While California’s policy for decarbonisation, Senate Bill 100 (SB100), which was passed by the State Senate in 2018, allows for the use of some emitting sources in transmission and distribution (T&D), the retail electricity sector needs to achieve total emissions reduction by 2045. Regulators in the state have assessed in a joint agency report that this could require a total of 50GW of energy storage across a mix of durations by 2045; pencilling out at about 2.2GW of new energy storage each year to that date.

The regulatory agencies contributing to that report included the California Public Utilities Commission (CPUC), which sets the market rules and instructs the state’s load-serving entities planning for meeting energy needs for the years ahead. CPUC has projected that by 2030, around 9GW of energy storage will be needed to meet that year’s targets, as well as just under 1GW (973MW) of long-duration energy storage.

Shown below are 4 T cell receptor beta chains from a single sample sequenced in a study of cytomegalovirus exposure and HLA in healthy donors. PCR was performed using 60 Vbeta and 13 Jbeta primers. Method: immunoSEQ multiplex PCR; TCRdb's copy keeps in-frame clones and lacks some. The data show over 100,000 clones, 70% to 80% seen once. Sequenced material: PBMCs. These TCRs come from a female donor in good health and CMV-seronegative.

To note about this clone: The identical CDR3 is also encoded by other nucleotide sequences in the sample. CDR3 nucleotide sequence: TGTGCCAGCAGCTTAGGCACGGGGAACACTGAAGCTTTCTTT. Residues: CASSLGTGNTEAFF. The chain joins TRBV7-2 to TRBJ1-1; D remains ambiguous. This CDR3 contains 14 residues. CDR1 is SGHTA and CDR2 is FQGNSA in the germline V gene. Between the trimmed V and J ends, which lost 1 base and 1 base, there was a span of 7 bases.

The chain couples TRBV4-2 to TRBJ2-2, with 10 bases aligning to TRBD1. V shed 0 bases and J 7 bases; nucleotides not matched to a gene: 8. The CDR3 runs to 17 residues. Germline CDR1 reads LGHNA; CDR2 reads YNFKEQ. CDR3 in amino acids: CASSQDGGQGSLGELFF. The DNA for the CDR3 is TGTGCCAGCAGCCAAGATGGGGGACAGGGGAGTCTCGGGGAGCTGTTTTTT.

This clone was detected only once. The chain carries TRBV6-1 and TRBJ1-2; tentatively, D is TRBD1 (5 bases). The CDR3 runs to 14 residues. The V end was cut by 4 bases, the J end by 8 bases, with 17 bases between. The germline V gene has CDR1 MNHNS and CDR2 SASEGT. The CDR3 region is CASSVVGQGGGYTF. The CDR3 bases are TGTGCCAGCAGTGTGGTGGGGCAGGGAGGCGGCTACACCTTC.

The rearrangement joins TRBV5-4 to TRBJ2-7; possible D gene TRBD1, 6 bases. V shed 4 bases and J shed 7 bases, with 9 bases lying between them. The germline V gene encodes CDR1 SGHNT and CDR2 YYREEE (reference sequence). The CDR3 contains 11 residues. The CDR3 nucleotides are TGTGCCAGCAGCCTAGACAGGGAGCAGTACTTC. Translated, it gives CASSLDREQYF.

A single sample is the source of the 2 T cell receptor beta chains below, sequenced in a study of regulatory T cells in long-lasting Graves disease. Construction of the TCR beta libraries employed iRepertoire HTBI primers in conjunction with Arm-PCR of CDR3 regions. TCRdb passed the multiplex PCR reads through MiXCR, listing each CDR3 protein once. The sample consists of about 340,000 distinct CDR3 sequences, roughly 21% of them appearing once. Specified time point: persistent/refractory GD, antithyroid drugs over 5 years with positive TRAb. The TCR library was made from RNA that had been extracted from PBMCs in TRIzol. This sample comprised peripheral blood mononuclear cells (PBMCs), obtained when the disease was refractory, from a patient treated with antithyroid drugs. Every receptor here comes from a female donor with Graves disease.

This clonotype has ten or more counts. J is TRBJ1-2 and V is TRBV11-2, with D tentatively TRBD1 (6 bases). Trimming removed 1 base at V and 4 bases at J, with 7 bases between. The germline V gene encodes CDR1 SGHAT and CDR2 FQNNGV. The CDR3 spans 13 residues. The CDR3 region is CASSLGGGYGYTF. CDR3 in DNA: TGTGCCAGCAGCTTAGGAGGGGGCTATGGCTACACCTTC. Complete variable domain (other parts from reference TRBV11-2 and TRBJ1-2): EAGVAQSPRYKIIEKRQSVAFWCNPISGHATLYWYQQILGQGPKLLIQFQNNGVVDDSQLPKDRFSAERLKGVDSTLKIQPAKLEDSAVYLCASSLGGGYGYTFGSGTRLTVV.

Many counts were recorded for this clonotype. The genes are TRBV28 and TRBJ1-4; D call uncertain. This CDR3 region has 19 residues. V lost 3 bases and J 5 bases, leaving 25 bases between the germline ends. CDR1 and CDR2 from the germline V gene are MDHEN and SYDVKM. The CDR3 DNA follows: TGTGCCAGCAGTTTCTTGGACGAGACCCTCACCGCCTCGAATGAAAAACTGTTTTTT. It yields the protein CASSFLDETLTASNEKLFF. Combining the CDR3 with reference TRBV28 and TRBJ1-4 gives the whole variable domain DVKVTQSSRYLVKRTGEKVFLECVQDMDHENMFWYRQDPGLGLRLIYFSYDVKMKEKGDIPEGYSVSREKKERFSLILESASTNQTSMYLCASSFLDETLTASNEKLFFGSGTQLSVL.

There is currently a “disconnect” in alignment between 2030 goals and 2045, Dueñas argued, meaning that the trajectory to achieve 2030 targets will still not be enough to get California to 50GW of storage where it needs to be by the later date. Strategen’s Erin Childs said that a lot of the modelling behind that report also does not take into account the possible need for resources to deal with extreme weather events such as heavy storms, which could “accelerate” the need for long-duration storage.

Nonetheless, regulators have seen that there is a need for long-duration storage, and action is “needed urgently,” CESA’s Sergio Dueñas said. The CPUC has recognised the challenge ahead in procuring resources for the state, particularly in light of the coming retirement of Diablo Canyon, a 3.7GW nuclear facility which is the state’s only remaining nuclear power plant serving load within California, and the imminent retirement of some 500MW of fossil fuel assets.